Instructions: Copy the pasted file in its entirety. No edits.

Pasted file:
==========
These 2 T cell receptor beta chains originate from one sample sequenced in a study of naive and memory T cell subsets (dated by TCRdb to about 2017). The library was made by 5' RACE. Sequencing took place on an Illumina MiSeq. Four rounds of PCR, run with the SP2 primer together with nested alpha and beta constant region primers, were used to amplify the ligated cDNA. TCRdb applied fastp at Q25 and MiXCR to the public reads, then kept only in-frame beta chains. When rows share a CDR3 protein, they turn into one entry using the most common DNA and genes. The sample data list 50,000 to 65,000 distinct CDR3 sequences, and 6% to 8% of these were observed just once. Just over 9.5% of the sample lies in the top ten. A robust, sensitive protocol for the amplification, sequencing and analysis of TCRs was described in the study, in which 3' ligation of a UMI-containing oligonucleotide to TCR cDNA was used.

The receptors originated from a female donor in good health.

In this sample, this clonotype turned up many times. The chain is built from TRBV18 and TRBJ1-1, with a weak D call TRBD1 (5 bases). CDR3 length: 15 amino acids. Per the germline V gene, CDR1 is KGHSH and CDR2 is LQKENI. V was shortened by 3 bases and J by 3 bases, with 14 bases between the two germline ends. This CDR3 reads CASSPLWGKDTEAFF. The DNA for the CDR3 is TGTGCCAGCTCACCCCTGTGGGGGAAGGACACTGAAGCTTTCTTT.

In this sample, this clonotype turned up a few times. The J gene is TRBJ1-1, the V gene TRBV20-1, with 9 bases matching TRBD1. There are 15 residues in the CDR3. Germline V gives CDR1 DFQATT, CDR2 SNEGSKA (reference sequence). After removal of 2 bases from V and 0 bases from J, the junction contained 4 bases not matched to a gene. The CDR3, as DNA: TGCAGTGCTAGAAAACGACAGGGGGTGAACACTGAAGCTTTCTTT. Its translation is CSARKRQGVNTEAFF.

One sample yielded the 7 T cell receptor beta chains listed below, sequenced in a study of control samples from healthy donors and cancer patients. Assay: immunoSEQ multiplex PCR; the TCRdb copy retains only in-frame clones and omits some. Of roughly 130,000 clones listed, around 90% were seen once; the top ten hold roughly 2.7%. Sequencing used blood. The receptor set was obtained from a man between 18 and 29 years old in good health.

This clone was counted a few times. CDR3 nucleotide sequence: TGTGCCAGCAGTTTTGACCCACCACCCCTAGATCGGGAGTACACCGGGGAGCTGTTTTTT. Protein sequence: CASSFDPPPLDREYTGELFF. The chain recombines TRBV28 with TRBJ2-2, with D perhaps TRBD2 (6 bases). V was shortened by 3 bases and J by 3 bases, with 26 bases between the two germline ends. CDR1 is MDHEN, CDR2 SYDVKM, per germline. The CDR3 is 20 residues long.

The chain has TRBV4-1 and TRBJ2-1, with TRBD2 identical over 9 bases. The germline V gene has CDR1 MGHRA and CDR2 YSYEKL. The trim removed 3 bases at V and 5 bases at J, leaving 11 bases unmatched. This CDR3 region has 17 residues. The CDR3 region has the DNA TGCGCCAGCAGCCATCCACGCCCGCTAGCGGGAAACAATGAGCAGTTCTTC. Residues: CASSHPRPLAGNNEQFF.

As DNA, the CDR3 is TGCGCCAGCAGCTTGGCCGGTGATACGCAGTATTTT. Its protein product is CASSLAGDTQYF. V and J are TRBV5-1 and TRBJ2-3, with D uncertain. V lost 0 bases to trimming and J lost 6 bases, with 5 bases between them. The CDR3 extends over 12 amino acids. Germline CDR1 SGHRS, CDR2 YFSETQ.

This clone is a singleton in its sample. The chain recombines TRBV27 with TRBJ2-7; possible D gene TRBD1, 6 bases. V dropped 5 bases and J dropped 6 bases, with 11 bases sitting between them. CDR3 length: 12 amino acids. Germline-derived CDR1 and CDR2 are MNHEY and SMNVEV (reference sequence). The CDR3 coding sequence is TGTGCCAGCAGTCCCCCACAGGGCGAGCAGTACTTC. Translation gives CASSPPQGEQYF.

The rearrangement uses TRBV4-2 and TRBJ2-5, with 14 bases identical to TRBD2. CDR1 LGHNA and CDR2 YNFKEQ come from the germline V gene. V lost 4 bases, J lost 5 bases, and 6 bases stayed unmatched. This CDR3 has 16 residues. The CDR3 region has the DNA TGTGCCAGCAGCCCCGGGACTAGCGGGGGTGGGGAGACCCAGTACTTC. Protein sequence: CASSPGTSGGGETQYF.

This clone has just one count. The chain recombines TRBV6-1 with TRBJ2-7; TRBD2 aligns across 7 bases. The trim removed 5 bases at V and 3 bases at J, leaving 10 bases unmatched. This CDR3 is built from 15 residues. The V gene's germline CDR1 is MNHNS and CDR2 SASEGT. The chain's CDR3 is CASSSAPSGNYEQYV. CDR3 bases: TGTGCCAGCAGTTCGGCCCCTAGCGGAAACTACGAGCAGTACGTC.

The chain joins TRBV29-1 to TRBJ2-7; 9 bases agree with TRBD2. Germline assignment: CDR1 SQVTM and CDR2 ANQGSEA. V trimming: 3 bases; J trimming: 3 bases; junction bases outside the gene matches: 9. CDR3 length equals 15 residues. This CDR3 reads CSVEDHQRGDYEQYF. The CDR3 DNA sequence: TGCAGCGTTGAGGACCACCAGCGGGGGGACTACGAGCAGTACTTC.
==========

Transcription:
These 2 T cell receptor beta chains originate from one sample sequenced in a study of naive and memory T cell subsets (dated by TCRdb to about 2017). The library was made by 5' RACE. Sequencing took place on an Illumina MiSeq. Four rounds of PCR, run with the SP2 primer together with nested alpha and beta constant region primers, were used to amplify the ligated cDNA. TCRdb applied fastp at Q25 and MiXCR to the public reads, then kept only in-frame beta chains. When rows share a CDR3 protein, they turn into one entry using the most common DNA and genes. The sample data list 50,000 to 65,000 distinct CDR3 sequences, and 6% to 8% of these were observed just once. Just over 9.5% of the sample lies in the top ten. A robust, sensitive protocol for the amplification, sequencing and analysis of TCRs was described in the study, in which 3' ligation of a UMI-containing oligonucleotide to TCR cDNA was used.

The receptors originated from a female donor in good health.

In this sample, this clonotype turned up many times. The chain is built from TRBV18 and TRBJ1-1, with a weak D call TRBD1 (5 bases). CDR3 length: 15 amino acids. Per the germline V gene, CDR1 is KGHSH and CDR2 is LQKENI. V was shortened by 3 bases and J by 3 bases, with 14 bases between the two germline ends. This CDR3 reads CASSPLWGKDTEAFF. The DNA for the CDR3 is TGTGCCAGCTCACCCCTGTGGGGGAAGGACACTGAAGCTTTCTTT.

In this sample, this clonotype turned up a few times. The J gene is TRBJ1-1, the V gene TRBV20-1, with 9 bases matching TRBD1. There are 15 residues in the CDR3. Germline V gives CDR1 DFQATT, CDR2 SNEGSKA (reference sequence). After removal of 2 bases from V and 0 bases from J, the junction contained 4 bases not matched to a gene. The CDR3, as DNA: TGCAGTGCTAGAAAACGACAGGGGGTGAACACTGAAGCTTTCTTT. Its translation is CSARKRQGVNTEAFF.

One sample yielded the 7 T cell receptor beta chains listed below, sequenced in a study of control samples from healthy donors and cancer patients. Assay: immunoSEQ multiplex PCR; the TCRdb copy retains only in-frame clones and omits some. Of roughly 130,000 clones listed, around 90% were seen once; the top ten hold roughly 2.7%. Sequencing used blood. The receptor set was obtained from a man between 18 and 29 years old in good health.

This clone was counted a few times. CDR3 nucleotide sequence: TGTGCCAGCAGTTTTGACCCACCACCCCTAGATCGGGAGTACACCGGGGAGCTGTTTTTT. Protein sequence: CASSFDPPPLDREYTGELFF. The chain recombines TRBV28 with TRBJ2-2, with D perhaps TRBD2 (6 bases). V was shortened by 3 bases and J by 3 bases, with 26 bases between the two germline ends. CDR1 is MDHEN, CDR2 SYDVKM, per germline. The CDR3 is 20 residues long.

The chain has TRBV4-1 and TRBJ2-1, with TRBD2 identical over 9 bases. The germline V gene has CDR1 MGHRA and CDR2 YSYEKL. The trim removed 3 bases at V and 5 bases at J, leaving 11 bases unmatched. This CDR3 region has 17 residues. The CDR3 region has the DNA TGCGCCAGCAGCCATCCACGCCCGCTAGCGGGAAACAATGAGCAGTTCTTC. Residues: CASSHPRPLAGNNEQFF.

As DNA, the CDR3 is TGCGCCAGCAGCTTGGCCGGTGATACGCAGTATTTT. Its protein product is CASSLAGDTQYF. V and J are TRBV5-1 and TRBJ2-3, with D uncertain. V lost 0 bases to trimming and J lost 6 bases, with 5 bases between them. The CDR3 extends over 12 amino acids. Germline CDR1 SGHRS, CDR2 YFSETQ.

This clone is a singleton in its sample. The chain recombines TRBV27 with TRBJ2-7; possible D gene TRBD1, 6 bases. V dropped 5 bases and J dropped 6 bases, with 11 bases sitting between them. CDR3 length: 12 amino acids. Germline-derived CDR1 and CDR2 are MNHEY and SMNVEV (reference sequence). The CDR3 coding sequence is TGTGCCAGCAGTCCCCCACAGGGCGAGCAGTACTTC. Translation gives CASSPPQGEQYF.

The rearrangement uses TRBV4-2 and TRBJ2-5, with 14 bases identical to TRBD2. CDR1 LGHNA and CDR2 YNFKEQ come from the germline V gene. V lost 4 bases, J lost 5 bases, and 6 bases stayed unmatched. This CDR3 has 16 residues. The CDR3 region has the DNA TGTGCCAGCAGCCCCGGGACTAGCGGGGGTGGGGAGACCCAGTACTTC. Protein sequence: CASSPGTSGGGETQYF.

This clone has just one count. The chain recombines TRBV6-1 with TRBJ2-7; TRBD2 aligns across 7 bases. The trim removed 5 bases at V and 3 bases at J, leaving 10 bases unmatched. This CDR3 is built from 15 residues. The V gene's germline CDR1 is MNHNS and CDR2 SASEGT. The chain's CDR3 is CASSSAPSGNYEQYV. CDR3 bases: TGTGCCAGCAGTTCGGCCCCTAGCGGAAACTACGAGCAGTACGTC.

The chain joins TRBV29-1 to TRBJ2-7; 9 bases agree with TRBD2. Germline assignment: CDR1 SQVTM and CDR2 ANQGSEA. V trimming: 3 bases; J trimming: 3 bases; junction bases outside the gene matches: 9. CDR3 length equals 15 residues. This CDR3 reads CSVEDHQRGDYEQYF. The CDR3 DNA sequence: TGCAGCGTTGAGGACCACCAGCGGGGGGACTACGAGCAGTACTTC.